Pastor's Blog

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Kingdom Confusion

 Repent, for the kingdom of heaven has come near.  

These are the inaugural words of Jesus’ ministry as recounted by Matthew in his gospel, (Mt. 4:17, NIV). Mark’s account of the same event is similar but more detailed: The time has come, Jesus said, The kingdom of God has come near. Repent and believe the good news, (Mk. 1:15, NIV). Throughout the gospels, the phrases, kingdom of God and kingdom of heaven are used interchangeably to speak of the breaking in of God’s rule, reign and work into human history through the coming of Jesus Christ.  

During the three years or so of Jesus’ public ministry, the kingdom of God was the primary topic of his teaching. Most of the parables that Jesus employed began with the familiar refrain, The kingdom of God is like, or similarly, The kingdom of heaven is like. At other times, Jesus used the phrase, To what shall I compare the kingdom, to begin another parable. 

Later in chapter four of his gospel, Matthew gives this description of Jesus’ ministry: [He] went throughout Galilee, teaching in their synagogues, proclaiming the good news of the kingdom, and healing every disease and sickness among the people, (Mt. 4:23, NIV). In this brief synopsis of Jesus’ ministry, Matthew highlights the fact that Jesus didn’t come just to talk about the kingdom of God, but to enact it through powerful acts of healing, thus demonstrating what life is like in God’s kingdom under his rule. Further, in chapter twelve of Luke’s gospel, after encouraging his followers not to worry or be afraid regarding the daily necessities of life, Jesus makes an astounding statement recorded in Luke 12:32: Do not be afraid, little flock, for your Father has been pleased to give you the kingdom. (More on this later.) 

Kingdom talk is unavoidably political speech. In Jesus’ day, when the nation of Israel was a small part of the vast Roman Empire and under the thumb of various Caesars and their local representatives, be they puppet kings or Roman soldiers, a no-name upstart preacher proclaiming another kingdom and king as their primary message was bound to get in trouble. Not only did Jesus clash with the political authorities, but when his kingdom talk and kingdom acts challenged rather than validated the current Jewish customs and contradicted and upstaged the teaching and activity of the Jewish religious leaders, Jesus eventually became persona non grata with both the political and religious authorities. 

Noting the kingdom focus of Jesus’ teaching in its political and religious context helps us to understand Jesus’ emphasis on repentance as the starting point of entering God’s kingdom and experiencing the good news – the gospel – of his loving rule in our lives. As Jesus stated directly regarding our relationship with money, No one can serve two masters. Either you will hate the one and love the other, or you will be devoted to the one and despise the other, (Mt. 6:24, NIV). In our current setting of religious sectarianism and deep political polarization, Jesus' call to repentance challenges the status quo of both church and state, and even and especially our innate desire to rule ourselves. Taking his opening proclamation of repentance to a deeper and more radical level still, Jesus is quoted in Matthew, Mark and Luke (what are called the synoptic gospels) as declaring, Whoever wants to be my disciple must deny themselves and take up their cross and follow me.i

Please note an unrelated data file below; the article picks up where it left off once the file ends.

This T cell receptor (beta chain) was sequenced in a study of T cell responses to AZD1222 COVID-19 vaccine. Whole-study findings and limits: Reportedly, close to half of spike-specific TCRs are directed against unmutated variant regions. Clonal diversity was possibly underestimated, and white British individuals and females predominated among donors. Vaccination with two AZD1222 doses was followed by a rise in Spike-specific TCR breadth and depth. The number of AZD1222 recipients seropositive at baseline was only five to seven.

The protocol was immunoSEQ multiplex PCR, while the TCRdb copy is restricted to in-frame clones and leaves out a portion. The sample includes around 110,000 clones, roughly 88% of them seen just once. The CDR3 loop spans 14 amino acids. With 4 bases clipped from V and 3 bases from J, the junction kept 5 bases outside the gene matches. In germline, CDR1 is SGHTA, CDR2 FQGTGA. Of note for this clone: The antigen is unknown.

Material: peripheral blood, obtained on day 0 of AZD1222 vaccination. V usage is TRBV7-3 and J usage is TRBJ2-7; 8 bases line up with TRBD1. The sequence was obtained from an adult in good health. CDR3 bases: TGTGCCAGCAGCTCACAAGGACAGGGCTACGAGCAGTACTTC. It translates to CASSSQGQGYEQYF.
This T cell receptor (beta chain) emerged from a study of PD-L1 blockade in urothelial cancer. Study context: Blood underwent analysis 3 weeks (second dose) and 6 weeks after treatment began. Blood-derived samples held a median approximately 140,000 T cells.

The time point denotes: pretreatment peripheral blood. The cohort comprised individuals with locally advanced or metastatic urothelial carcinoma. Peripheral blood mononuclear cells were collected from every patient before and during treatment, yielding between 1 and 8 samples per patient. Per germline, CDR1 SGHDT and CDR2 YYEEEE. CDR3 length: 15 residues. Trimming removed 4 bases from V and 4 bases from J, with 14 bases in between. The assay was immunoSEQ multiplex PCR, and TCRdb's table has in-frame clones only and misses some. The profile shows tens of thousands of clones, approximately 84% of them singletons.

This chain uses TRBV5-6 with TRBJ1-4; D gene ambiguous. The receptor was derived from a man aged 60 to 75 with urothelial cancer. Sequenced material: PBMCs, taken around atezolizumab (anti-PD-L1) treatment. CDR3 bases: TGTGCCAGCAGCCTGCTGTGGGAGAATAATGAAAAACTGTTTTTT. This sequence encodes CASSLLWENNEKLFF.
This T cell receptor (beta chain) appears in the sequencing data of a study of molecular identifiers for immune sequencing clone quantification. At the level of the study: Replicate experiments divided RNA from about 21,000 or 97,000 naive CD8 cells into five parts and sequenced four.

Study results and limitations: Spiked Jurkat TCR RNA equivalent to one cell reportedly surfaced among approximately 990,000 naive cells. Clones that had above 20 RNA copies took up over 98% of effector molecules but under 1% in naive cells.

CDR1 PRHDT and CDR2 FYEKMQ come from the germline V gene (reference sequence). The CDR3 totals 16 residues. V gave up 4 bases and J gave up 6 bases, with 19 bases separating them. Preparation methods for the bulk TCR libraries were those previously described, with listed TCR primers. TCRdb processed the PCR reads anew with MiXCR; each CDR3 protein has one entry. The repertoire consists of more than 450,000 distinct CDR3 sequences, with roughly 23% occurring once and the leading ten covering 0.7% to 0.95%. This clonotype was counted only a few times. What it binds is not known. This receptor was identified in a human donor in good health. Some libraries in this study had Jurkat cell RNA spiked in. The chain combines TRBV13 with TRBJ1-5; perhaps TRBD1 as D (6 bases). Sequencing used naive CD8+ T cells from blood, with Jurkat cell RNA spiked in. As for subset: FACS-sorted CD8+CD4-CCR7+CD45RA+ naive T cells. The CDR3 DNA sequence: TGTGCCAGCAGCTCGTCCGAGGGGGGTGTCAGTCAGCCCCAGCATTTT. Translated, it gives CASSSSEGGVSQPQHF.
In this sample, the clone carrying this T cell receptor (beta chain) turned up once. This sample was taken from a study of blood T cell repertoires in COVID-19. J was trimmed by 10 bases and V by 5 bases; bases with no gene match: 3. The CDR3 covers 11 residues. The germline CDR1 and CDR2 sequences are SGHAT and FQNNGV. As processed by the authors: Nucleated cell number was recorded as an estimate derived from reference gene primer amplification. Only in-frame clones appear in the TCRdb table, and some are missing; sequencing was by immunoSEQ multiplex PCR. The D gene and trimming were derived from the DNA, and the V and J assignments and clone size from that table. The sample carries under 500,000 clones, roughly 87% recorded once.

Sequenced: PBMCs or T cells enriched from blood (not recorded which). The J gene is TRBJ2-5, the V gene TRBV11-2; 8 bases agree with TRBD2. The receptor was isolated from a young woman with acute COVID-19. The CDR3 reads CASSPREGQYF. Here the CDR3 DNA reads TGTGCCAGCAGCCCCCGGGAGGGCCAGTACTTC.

The Greek verb, metanoeo, translated as repent in the New Testament passages mentioned above, literally means to change one’s mind or to reconsider one’s perspective or point of view. Conjoining his message of repentance to the coming kingdom of God, more than calling his followers to repent or turn away from personal immoral activity (sin), Jesus is calling them and us to a radical realignment of our political and religious affiliations. Rather than looking for salvation, security, prosperity, etc. from our own religious efforts or this or that government official or political party, Jesus calls us to follow him as the true savior and king of the present and yet still coming kingdom of God. 

Further politicizing his message, not only does Jesus proclaim another kingdom in opposition to the political and religious realities of the day – and eventually claim to be the king of the kingdom – as mentioned above in Luke 12:32, Jesus comforts his disciples with the radical and politically subversive promise that they should not be afraid because it is the Father’s pleasure to give [them] the kingdom. This passage and promise remind us of Jesus’ words in the Sermon on the Mount recorded in Matthew five where Jesus says that the kingdom of heaven belongs to the poor in spirit and to the persecuted and that the meek will inherit the earth.ii 

In our current time of deep political and religious division, where people are taking sides against one another and seeking the power and influence of both Church and State to impose their preferred vision of civilization on everyone else, can we hear anew the words of Jesus to repent and follow him? Are we willing to deny ourselves, change our minds about how God’s work gets done in the world, and take up the cross of Christ and truly work for the glory of God and the good of our neighbors as he empowers us by his Spirit, trusting that as we do so that we will eventually inherit the kingdom that he has prepared for those who love and serve him?